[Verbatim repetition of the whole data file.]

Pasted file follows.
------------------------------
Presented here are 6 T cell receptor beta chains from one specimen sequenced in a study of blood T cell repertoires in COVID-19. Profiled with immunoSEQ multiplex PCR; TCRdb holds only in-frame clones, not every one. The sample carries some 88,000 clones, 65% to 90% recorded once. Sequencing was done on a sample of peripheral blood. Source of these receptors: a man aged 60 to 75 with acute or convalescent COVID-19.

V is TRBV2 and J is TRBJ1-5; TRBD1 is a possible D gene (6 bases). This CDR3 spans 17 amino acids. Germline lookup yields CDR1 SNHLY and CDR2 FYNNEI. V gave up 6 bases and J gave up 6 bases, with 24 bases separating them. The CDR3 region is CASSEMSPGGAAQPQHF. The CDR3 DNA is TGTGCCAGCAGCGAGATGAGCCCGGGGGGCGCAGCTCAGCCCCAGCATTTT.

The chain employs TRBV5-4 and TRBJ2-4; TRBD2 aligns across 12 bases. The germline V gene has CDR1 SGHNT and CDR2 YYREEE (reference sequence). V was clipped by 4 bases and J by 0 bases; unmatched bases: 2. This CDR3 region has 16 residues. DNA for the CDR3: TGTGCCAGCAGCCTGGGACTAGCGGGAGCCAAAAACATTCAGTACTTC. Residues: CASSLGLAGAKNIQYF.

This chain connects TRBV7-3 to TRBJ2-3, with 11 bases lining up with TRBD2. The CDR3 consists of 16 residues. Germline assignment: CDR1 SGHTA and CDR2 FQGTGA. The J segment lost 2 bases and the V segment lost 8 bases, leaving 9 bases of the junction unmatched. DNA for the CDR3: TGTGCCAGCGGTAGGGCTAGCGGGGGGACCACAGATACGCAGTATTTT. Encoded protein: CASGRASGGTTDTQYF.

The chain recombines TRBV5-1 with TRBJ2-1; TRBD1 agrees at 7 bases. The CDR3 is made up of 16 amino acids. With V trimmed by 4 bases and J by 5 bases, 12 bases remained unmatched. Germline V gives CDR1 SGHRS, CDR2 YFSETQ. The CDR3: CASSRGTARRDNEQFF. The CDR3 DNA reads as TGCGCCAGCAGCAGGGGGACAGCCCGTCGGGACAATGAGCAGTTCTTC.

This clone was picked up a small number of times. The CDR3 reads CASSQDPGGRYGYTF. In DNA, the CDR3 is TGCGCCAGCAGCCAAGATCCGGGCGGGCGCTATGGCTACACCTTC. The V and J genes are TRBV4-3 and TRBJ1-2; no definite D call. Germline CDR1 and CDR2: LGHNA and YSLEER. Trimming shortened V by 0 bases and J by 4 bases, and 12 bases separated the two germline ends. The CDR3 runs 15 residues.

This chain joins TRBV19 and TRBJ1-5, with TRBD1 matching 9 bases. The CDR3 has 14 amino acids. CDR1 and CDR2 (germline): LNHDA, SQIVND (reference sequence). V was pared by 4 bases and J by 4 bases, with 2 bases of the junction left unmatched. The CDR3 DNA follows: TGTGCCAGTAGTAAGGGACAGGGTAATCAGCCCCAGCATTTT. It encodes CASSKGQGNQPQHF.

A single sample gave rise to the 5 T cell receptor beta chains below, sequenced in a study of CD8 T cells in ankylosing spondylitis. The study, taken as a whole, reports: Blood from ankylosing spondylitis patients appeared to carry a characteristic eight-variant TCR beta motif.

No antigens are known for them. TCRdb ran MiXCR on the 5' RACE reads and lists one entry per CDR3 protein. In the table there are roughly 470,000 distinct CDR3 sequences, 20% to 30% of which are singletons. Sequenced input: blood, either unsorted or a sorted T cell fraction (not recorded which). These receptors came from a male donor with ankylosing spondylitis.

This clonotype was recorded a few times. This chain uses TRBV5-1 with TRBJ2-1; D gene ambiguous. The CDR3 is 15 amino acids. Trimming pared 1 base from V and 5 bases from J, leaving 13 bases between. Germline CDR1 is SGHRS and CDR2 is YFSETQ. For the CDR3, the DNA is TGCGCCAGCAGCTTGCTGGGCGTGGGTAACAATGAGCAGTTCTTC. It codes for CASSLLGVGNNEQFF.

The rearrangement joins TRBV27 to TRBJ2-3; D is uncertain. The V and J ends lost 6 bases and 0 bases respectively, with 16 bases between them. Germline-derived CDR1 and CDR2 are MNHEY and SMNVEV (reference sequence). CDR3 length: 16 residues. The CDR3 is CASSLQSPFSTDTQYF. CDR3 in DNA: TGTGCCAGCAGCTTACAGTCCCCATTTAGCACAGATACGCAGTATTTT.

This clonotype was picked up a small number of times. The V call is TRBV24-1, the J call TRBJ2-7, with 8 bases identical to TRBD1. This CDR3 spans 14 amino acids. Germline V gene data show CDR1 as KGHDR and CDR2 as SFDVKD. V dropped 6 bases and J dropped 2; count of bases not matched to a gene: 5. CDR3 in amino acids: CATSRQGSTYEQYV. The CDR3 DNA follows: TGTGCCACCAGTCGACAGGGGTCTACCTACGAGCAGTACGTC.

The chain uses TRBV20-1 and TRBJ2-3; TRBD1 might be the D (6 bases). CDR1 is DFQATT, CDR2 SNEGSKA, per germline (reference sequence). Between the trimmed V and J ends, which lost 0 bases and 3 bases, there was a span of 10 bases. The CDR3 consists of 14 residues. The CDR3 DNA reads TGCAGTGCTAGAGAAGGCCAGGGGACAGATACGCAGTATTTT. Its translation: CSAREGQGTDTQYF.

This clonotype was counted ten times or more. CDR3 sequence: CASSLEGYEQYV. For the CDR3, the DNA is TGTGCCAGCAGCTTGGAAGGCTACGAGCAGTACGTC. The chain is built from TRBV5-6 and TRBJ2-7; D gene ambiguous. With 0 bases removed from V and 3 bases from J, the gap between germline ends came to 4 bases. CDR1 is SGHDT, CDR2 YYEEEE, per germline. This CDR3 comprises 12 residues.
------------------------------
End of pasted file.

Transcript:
Presented here are 6 T cell receptor beta chains from one specimen sequenced in a study of blood T cell repertoires in COVID-19. Profiled with immunoSEQ multiplex PCR; TCRdb holds only in-frame clones, not every one. The sample carries some 88,000 clones, 65% to 90% recorded once. Sequencing was done on a sample of peripheral blood. Source of these receptors: a man aged 60 to 75 with acute or convalescent COVID-19.

V is TRBV2 and J is TRBJ1-5; TRBD1 is a possible D gene (6 bases). This CDR3 spans 17 amino acids. Germline lookup yields CDR1 SNHLY and CDR2 FYNNEI. V gave up 6 bases and J gave up 6 bases, with 24 bases separating them. The CDR3 region is CASSEMSPGGAAQPQHF. The CDR3 DNA is TGTGCCAGCAGCGAGATGAGCCCGGGGGGCGCAGCTCAGCCCCAGCATTTT.

The chain employs TRBV5-4 and TRBJ2-4; TRBD2 aligns across 12 bases. The germline V gene has CDR1 SGHNT and CDR2 YYREEE (reference sequence). V was clipped by 4 bases and J by 0 bases; unmatched bases: 2. This CDR3 region has 16 residues. DNA for the CDR3: TGTGCCAGCAGCCTGGGACTAGCGGGAGCCAAAAACATTCAGTACTTC. Residues: CASSLGLAGAKNIQYF.

This chain connects TRBV7-3 to TRBJ2-3, with 11 bases lining up with TRBD2. The CDR3 consists of 16 residues. Germline assignment: CDR1 SGHTA and CDR2 FQGTGA. The J segment lost 2 bases and the V segment lost 8 bases, leaving 9 bases of the junction unmatched. DNA for the CDR3: TGTGCCAGCGGTAGGGCTAGCGGGGGGACCACAGATACGCAGTATTTT. Encoded protein: CASGRASGGTTDTQYF.

The chain recombines TRBV5-1 with TRBJ2-1; TRBD1 agrees at 7 bases. The CDR3 is made up of 16 amino acids. With V trimmed by 4 bases and J by 5 bases, 12 bases remained unmatched. Germline V gives CDR1 SGHRS, CDR2 YFSETQ. The CDR3: CASSRGTARRDNEQFF. The CDR3 DNA reads as TGCGCCAGCAGCAGGGGGACAGCCCGTCGGGACAATGAGCAGTTCTTC.

This clone was picked up a small number of times. The CDR3 reads CASSQDPGGRYGYTF. In DNA, the CDR3 is TGCGCCAGCAGCCAAGATCCGGGCGGGCGCTATGGCTACACCTTC. The V and J genes are TRBV4-3 and TRBJ1-2; no definite D call. Germline CDR1 and CDR2: LGHNA and YSLEER. Trimming shortened V by 0 bases and J by 4 bases, and 12 bases separated the two germline ends. The CDR3 runs 15 residues.

This chain joins TRBV19 and TRBJ1-5, with TRBD1 matching 9 bases. The CDR3 has 14 amino acids. CDR1 and CDR2 (germline): LNHDA, SQIVND (reference sequence). V was pared by 4 bases and J by 4 bases, with 2 bases of the junction left unmatched. The CDR3 DNA follows: TGTGCCAGTAGTAAGGGACAGGGTAATCAGCCCCAGCATTTT. It encodes CASSKGQGNQPQHF.

A single sample gave rise to the 5 T cell receptor beta chains below, sequenced in a study of CD8 T cells in ankylosing spondylitis. The study, taken as a whole, reports: Blood from ankylosing spondylitis patients appeared to carry a characteristic eight-variant TCR beta motif.

No antigens are known for them. TCRdb ran MiXCR on the 5' RACE reads and lists one entry per CDR3 protein. In the table there are roughly 470,000 distinct CDR3 sequences, 20% to 30% of which are singletons. Sequenced input: blood, either unsorted or a sorted T cell fraction (not recorded which). These receptors came from a male donor with ankylosing spondylitis.

This clonotype was recorded a few times. This chain uses TRBV5-1 with TRBJ2-1; D gene ambiguous. The CDR3 is 15 amino acids. Trimming pared 1 base from V and 5 bases from J, leaving 13 bases between. Germline CDR1 is SGHRS and CDR2 is YFSETQ. For the CDR3, the DNA is TGCGCCAGCAGCTTGCTGGGCGTGGGTAACAATGAGCAGTTCTTC. It codes for CASSLLGVGNNEQFF.

The rearrangement joins TRBV27 to TRBJ2-3; D is uncertain. The V and J ends lost 6 bases and 0 bases respectively, with 16 bases between them. Germline-derived CDR1 and CDR2 are MNHEY and SMNVEV (reference sequence). CDR3 length: 16 residues. The CDR3 is CASSLQSPFSTDTQYF. CDR3 in DNA: TGTGCCAGCAGCTTACAGTCCCCATTTAGCACAGATACGCAGTATTTT.

This clonotype was picked up a small number of times. The V call is TRBV24-1, the J call TRBJ2-7, with 8 bases identical to TRBD1. This CDR3 spans 14 amino acids. Germline V gene data show CDR1 as KGHDR and CDR2 as SFDVKD. V dropped 6 bases and J dropped 2; count of bases not matched to a gene: 5. CDR3 in amino acids: CATSRQGSTYEQYV. The CDR3 DNA follows: TGTGCCACCAGTCGACAGGGGTCTACCTACGAGCAGTACGTC.

The chain uses TRBV20-1 and TRBJ2-3; TRBD1 might be the D (6 bases). CDR1 is DFQATT, CDR2 SNEGSKA, per germline (reference sequence). Between the trimmed V and J ends, which lost 0 bases and 3 bases, there was a span of 10 bases. The CDR3 consists of 14 residues. The CDR3 DNA reads TGCAGTGCTAGAGAAGGCCAGGGGACAGATACGCAGTATTTT. Its translation: CSAREGQGTDTQYF.

This clonotype was counted ten times or more. CDR3 sequence: CASSLEGYEQYV. For the CDR3, the DNA is TGTGCCAGCAGCTTGGAAGGCTACGAGCAGTACGTC. The chain is built from TRBV5-6 and TRBJ2-7; D gene ambiguous. With 0 bases removed from V and 3 bases from J, the gap between germline ends came to 4 bases. CDR1 is SGHDT, CDR2 YYEEEE, per germline. This CDR3 comprises 12 residues.